Nerina Burke has studied at GMIT and NUIG. Interests include art, psychology, and science. Her poetry and illustrations, have appeared in several publications of ‘Ropes’ (including the 2015 issue), ‘Anomalie’, and ‘Headspace’. A native of Silvertown Docklands, in East London, she spent her childhood exploring the mysteries of local post-war industrial estates. She lives in county Galway, and is currently a volunteer with Croi na Gaillimhe in the city.
Finally, she was cornered against the paddock wall
Wide-eyed through those soft lashes.
Her heart shuddering within narrow frame,
Rasping steam through flaring nostrils
Her patchwork coat
Heaving under moon’s glimmer
Our faces in shadow, we watched and waited
As she steadied,
Amber pupils catching the glow,
Of the bulkhead light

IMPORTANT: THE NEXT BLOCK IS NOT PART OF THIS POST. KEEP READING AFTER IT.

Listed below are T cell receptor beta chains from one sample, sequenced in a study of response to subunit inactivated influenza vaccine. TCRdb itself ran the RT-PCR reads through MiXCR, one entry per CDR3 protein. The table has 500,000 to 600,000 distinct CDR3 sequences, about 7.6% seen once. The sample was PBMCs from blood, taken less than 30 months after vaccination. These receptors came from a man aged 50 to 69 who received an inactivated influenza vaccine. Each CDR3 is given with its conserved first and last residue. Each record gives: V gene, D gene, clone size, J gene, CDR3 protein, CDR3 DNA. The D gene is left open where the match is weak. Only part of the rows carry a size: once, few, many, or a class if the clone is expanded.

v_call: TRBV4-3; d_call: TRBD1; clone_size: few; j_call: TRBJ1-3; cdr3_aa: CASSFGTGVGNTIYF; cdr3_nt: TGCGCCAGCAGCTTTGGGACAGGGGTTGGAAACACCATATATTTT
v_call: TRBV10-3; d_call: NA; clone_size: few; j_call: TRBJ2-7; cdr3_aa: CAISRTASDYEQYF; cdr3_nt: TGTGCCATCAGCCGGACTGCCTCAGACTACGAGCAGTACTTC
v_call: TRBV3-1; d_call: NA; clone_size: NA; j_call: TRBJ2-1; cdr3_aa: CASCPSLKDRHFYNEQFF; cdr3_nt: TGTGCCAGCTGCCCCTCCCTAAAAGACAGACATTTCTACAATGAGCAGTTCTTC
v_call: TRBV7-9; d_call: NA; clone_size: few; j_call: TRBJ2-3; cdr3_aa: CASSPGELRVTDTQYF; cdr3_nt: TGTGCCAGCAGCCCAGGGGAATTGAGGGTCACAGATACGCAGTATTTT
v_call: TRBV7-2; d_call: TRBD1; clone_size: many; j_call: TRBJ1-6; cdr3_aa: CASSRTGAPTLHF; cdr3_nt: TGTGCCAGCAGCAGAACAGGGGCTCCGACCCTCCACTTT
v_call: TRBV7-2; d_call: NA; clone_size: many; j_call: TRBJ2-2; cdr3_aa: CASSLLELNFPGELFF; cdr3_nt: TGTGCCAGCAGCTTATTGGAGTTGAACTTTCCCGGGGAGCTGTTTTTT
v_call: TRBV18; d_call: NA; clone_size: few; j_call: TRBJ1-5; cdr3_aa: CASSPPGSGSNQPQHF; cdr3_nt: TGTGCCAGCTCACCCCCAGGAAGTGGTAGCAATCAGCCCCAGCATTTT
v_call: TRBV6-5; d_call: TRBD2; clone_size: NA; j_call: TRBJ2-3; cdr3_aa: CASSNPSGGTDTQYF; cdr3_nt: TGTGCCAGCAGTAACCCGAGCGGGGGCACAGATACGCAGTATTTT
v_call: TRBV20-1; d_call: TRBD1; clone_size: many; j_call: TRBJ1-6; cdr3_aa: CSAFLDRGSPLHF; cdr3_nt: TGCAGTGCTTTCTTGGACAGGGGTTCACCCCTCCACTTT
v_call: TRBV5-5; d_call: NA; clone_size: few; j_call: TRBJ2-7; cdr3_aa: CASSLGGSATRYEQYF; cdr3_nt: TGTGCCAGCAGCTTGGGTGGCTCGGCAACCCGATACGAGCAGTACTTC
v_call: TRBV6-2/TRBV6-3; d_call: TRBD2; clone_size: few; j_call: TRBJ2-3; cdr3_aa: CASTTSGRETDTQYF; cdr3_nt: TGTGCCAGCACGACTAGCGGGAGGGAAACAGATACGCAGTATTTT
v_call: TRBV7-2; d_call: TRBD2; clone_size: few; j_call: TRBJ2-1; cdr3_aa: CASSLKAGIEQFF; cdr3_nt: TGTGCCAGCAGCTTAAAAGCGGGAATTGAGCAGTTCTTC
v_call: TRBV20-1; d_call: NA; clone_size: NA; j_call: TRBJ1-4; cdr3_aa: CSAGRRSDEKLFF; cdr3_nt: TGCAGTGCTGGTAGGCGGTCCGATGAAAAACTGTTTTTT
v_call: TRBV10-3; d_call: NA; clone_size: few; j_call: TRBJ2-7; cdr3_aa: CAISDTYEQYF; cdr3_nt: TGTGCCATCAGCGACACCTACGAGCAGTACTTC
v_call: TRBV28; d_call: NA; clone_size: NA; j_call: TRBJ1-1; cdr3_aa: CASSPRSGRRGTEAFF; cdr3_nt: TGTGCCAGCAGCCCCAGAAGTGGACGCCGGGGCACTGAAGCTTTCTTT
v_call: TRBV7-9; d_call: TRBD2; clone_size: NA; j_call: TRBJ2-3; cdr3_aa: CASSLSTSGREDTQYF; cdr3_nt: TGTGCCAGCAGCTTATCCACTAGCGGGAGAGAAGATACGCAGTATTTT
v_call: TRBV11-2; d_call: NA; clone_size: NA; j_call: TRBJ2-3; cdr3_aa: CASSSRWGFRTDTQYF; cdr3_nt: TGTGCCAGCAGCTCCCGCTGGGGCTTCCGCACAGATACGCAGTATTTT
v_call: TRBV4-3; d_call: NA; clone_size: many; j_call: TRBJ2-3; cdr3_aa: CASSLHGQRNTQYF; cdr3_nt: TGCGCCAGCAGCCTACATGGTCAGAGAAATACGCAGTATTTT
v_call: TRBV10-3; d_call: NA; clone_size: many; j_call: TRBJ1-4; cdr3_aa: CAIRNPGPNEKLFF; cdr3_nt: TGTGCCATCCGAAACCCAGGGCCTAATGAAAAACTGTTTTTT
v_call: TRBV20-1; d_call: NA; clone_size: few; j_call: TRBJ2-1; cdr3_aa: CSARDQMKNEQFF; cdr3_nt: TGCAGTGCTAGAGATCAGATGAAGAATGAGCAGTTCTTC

Stubborn little hooves
Punching icy pockmarks
Into freezing mud.
Limbs and muscles not yet expanded.
Denied their right to a full year
Of skittish bounding across the green.
Yet cultural preference,
For pink delicacies disagreed.
There in the February dawn,
Her tender innocence still
Incapable of surrender.
We leaned in to face her,
Tightening our breath, readying the rope,
Her head encircled,
Our arms straining at her vigour.
She fought every step
As we hauled and prodded her up the ramp.
Inside the truck others of her kin
Peered out through laths
She answered the lowing of fear
That filled the darkness within,
With her own defiant bellow,
Pushing her body against others
The rain came down,
As the bolt was hastily drawn.
Waiting out the growing storm,
We surrendered to the kitchens’ comfort,
Until the sky lightened up
Behind the downpour.
Across the yard, imprisoned calves
Panicked within the truck
Their roaring mingling with thunder and lightning
Later, after we had rounded up the beasts again,
And fixed the truck door;
It was clear: the little piebald had vanished
Into the valley for good.
Secretly I smiled, one less for market day.